Various other midterm metrics continue to move slowly but perceptibly in Democrats’ direction. As we’ve discussed at various points over the last few weeks, the House especially is still very much an uphill battle for Democrats. But this trend makes me think Democrats holding the House in November is definitely possible and getting more likely. Not remotely a lost cause.

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The Filibuster Is a Direct Threat to American Democracy Prime Badge
It's not just about helping Democrats or making particular legislation possible. The filibuster actually endangers the whole edifice of civic democracy in America.

TPM Reader PT notes — and rightly so — that it’s actually remarkable that there are only four Democratic senators expressing any real level of resistance to changing the filibuster rules. That’s a massive sea change from as little as four or five years ago. As I’ve noted, I fully expect Warner and King to give way in short order if their constituents press them. Its really just the two odd men (people) out: Manchin and Sinema. Today and going forward it is impossible for a Democratic candidate to be elected to the Senate anywhere in the United States while supporting the filibuster. It’s anathema among Democrats. But in this post I wanted to step back from the immediate necessity and partisan advantages of ditching or scaling back the filibuster to note how important it is for the future of civic democracy in the United States for the filibuster to be abolished.

Filibuster defenders now usually argue some future advantage. Senator King says that what seems like an obstacle today will be needed as a shield in the future. Filibuster opponents correctly respond that it is folly to believe that the current Republican Party would hesitate for a moment to ditch the filibuster if it represented any meaningful obstacle to getting anything they wanted. They took the wildly unprecedented step of refusing to entertain a Supreme Court nomination for an entire year to steal the seat left vacant by Antonin Scalia. They ditched the filibuster for Supreme Court appointments as soon as they had the chance to pack the Court under Trump. Everything we know about the current GOP tells us it’s folly to believe they’d hesitate.

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We’ve got our first “Roe and Reform” score change. The office of Sen. Duckworth reached out to Kate Riga this morning to inform her of Senator Duckworth’s position change on Friday. She’s now in the Yes column. That means the “Keeping It Vague” group goes from 11 to 10 members.

It’s So Important

Our new and revised Roe and Reform” list has just been published. A new, cleaner format. Details on where all 50 Democratic senators currently stand on passing a Roe law and committing to suspending the filibuster rules to guarantee an up or down vote. I’ll be honest. This isn’t moving fast enough. It’s frustrating. If Democrats can line up commitments to pass a Roe law in January 2023 if they hold the House and add two additional senators, their chances of holding Congress will increase substantially. I really think it’s likely the make-or-break thing. But Democrats across the country need to pressure their senators to get on board, make the clear and public commitment. The problem is that senators living in Senateworld have their own instinctive resistance to committing, even to things they support. When you live in Senateworld, the importance of these kinds of things can be lost on you. The tens of millions of people who are devastated, angry, outraged, afraid don’t necessarily focus on the admittedly kind of obscure issue of legislative vote counts and how they interact with election messages in a topsy turvy midterm. But there’s this big, big opportunity that just requires getting all the wires connected so the machine can really move. That’s why this list is so important. It’s a guide that can help ordinary voters actually put Roe on the ballot in November, not just as a vague slogan but for real.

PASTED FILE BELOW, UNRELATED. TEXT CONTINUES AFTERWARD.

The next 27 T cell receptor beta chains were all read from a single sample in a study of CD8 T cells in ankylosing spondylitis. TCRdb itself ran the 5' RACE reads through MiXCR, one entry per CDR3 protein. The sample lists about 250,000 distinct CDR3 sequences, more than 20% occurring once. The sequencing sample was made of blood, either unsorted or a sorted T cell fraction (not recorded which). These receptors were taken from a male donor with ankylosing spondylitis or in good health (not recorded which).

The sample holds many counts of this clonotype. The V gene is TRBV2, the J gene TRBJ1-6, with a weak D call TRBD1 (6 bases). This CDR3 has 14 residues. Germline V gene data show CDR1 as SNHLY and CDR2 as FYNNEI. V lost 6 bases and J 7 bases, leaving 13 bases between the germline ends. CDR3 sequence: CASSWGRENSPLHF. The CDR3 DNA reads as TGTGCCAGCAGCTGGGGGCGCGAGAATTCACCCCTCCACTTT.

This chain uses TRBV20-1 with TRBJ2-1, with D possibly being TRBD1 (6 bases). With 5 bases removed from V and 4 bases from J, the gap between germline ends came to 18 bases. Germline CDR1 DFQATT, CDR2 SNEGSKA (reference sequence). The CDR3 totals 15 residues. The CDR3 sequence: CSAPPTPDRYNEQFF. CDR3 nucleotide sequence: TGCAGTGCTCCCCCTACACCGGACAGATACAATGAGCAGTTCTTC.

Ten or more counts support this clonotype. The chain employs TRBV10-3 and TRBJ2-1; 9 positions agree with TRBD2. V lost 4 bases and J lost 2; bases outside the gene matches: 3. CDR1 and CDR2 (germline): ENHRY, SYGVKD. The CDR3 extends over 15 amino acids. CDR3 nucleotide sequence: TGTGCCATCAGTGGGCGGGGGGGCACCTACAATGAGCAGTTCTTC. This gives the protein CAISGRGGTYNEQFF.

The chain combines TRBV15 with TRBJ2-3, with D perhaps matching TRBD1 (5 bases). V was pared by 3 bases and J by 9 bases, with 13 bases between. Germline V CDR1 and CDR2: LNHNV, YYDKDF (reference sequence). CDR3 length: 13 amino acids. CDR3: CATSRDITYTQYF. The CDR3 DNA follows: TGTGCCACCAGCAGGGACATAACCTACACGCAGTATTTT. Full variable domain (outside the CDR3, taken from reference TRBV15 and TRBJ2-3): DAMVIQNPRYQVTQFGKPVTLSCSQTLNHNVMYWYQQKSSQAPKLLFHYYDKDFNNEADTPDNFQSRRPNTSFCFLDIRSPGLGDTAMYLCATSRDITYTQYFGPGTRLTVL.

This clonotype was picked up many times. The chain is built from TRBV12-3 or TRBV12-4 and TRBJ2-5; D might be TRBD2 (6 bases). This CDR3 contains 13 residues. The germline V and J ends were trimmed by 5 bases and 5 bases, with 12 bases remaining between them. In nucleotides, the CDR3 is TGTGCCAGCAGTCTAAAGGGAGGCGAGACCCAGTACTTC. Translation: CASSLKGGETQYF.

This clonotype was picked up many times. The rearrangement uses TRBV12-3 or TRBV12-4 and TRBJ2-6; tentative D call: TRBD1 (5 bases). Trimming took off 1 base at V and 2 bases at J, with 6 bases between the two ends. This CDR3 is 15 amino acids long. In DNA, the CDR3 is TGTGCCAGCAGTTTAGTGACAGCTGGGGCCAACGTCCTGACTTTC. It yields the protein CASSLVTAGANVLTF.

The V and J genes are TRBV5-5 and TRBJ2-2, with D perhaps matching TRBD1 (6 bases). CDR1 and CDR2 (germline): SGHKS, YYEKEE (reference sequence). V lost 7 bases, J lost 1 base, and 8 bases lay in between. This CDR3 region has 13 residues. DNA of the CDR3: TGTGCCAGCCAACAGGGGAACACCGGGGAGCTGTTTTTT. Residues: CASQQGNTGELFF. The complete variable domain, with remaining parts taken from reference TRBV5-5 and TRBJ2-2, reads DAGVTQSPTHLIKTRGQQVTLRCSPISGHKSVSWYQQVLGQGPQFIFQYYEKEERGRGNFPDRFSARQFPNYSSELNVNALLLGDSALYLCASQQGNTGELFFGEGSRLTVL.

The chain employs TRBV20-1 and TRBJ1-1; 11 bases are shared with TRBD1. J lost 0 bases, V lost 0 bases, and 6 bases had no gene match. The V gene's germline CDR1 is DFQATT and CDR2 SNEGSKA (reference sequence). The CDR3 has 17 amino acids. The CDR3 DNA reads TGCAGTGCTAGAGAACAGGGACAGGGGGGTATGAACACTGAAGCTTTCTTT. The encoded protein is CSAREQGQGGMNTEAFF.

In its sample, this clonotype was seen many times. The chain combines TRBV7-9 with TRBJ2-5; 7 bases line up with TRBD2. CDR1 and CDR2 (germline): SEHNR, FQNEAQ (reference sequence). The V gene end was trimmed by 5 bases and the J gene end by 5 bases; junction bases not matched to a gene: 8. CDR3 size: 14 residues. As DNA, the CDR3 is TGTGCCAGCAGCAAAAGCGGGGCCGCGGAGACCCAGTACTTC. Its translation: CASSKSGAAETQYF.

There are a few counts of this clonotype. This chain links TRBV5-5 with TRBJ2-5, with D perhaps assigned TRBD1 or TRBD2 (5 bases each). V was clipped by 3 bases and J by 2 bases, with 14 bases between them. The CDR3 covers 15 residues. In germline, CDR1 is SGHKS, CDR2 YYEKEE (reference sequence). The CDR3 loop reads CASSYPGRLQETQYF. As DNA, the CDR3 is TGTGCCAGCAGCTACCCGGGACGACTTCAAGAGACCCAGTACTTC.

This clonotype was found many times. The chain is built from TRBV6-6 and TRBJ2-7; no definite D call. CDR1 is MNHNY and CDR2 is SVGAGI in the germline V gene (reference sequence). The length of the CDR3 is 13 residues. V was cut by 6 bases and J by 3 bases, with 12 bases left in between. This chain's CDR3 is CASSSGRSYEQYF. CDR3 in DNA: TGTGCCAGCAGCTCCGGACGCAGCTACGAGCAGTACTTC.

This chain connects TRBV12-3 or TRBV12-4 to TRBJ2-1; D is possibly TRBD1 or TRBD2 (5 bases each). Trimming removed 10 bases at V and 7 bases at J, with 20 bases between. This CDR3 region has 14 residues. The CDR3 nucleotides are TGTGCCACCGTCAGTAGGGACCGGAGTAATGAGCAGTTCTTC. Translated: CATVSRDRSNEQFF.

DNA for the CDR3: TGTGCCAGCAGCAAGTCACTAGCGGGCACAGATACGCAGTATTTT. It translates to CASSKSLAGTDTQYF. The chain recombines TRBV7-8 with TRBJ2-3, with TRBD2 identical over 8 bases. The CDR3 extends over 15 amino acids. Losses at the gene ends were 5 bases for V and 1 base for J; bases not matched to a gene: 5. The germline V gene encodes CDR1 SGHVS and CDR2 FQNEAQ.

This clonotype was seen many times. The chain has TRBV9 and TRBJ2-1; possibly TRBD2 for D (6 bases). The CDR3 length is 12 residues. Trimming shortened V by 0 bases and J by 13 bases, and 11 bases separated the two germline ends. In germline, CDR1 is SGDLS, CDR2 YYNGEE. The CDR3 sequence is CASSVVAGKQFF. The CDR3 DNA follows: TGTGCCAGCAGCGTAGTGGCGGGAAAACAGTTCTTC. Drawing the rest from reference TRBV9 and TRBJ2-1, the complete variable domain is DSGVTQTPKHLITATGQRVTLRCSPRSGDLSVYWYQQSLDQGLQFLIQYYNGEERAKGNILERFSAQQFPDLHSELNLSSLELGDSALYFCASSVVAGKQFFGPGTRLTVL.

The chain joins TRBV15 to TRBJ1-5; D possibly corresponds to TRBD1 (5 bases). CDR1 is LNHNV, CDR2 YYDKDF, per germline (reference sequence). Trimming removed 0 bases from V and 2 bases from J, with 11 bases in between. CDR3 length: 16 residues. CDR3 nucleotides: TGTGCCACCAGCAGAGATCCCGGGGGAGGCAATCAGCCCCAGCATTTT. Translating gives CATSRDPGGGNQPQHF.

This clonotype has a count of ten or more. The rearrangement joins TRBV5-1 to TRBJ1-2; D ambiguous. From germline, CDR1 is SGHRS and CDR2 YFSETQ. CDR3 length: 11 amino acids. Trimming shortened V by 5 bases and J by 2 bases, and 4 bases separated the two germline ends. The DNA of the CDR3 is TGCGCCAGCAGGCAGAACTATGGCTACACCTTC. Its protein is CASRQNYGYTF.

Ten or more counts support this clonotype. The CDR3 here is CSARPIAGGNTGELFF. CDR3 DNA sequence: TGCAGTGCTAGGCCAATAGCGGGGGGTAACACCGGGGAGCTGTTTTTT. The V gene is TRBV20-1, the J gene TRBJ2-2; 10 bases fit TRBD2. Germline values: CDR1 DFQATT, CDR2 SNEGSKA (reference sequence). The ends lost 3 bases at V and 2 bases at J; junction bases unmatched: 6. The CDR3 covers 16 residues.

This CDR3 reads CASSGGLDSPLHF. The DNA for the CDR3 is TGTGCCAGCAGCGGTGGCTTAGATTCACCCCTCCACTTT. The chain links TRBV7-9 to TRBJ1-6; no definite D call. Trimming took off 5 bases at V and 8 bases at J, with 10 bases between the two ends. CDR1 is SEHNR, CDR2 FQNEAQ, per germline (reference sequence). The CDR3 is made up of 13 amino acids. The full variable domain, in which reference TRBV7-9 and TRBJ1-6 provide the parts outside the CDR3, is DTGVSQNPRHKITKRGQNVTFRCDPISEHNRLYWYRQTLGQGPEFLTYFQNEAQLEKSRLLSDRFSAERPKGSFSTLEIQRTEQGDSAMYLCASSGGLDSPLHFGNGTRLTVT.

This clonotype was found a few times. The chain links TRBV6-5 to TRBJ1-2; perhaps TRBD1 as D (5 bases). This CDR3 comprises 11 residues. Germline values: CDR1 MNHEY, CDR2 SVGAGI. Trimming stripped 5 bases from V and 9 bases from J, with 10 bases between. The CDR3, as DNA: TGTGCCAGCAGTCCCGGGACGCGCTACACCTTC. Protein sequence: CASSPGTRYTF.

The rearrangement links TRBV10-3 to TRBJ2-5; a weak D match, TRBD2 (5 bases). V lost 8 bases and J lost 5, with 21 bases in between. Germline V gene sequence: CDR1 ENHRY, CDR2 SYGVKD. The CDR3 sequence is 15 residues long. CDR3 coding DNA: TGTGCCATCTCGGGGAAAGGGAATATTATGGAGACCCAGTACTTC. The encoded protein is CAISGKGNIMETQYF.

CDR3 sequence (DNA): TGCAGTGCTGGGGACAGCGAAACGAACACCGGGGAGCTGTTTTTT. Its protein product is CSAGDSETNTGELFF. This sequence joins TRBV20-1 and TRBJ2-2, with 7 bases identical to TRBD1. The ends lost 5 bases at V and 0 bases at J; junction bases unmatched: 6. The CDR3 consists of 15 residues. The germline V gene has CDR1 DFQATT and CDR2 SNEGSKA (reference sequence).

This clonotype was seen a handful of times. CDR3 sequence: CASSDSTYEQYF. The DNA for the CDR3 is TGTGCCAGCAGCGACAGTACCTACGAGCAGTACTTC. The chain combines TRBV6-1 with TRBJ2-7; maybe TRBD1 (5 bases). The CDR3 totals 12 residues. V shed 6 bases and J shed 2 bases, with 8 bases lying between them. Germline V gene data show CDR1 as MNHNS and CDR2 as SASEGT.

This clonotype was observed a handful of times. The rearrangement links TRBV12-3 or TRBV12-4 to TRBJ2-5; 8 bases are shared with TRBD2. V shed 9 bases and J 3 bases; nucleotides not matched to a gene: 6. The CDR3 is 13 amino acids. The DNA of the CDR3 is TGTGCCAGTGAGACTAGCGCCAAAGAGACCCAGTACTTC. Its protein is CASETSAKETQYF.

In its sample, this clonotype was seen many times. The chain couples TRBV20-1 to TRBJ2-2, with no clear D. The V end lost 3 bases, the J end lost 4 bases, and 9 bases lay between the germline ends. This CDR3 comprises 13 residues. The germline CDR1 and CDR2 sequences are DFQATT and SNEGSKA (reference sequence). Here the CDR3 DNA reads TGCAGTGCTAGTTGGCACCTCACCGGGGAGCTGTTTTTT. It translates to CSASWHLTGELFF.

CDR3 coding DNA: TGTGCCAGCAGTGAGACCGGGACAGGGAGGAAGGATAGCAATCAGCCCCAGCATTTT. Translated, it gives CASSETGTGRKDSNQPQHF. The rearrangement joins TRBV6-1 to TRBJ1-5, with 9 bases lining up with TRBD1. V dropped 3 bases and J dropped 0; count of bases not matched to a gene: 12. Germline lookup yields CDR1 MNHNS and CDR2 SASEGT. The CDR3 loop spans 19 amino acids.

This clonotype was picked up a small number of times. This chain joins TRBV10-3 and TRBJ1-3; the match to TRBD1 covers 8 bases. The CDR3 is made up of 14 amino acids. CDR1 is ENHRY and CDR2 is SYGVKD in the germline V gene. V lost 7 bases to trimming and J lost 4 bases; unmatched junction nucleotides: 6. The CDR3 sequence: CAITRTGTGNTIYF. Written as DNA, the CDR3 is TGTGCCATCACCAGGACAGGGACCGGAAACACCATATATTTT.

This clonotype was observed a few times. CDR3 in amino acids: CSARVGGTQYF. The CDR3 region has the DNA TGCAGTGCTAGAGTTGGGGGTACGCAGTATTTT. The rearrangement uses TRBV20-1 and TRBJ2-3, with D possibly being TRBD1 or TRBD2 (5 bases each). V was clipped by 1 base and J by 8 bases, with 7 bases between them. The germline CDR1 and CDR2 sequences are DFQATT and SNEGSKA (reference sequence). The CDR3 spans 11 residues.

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Does Trump Still Need the Big Lie? Prime Badge

On Saturday, in a post about the current state of and future of Trumpism, I said that a key reason for the slow deterioration of Trump’s 2024 support is his relentlessly backward-looking and self-centered focus. In other words, it’s the Big Lie and the ways in which the Big Lie has incorporated the Mueller probe, his impeachments and all of his other first term wounds and grievances. TPM Reader TS wrote in to say that while he agreed with my argument he wondered whether Jon Chait’s related piece modified or changed my view of this. Chait argued that the conventional wisdom, which holds that Trump needs to give up his fixation on the 2020 election, is plainly wrong. Not only does he not need to drop the Big Lie — in fact, it’s his best strategy for getting the 2024 nomination.

So who’s right?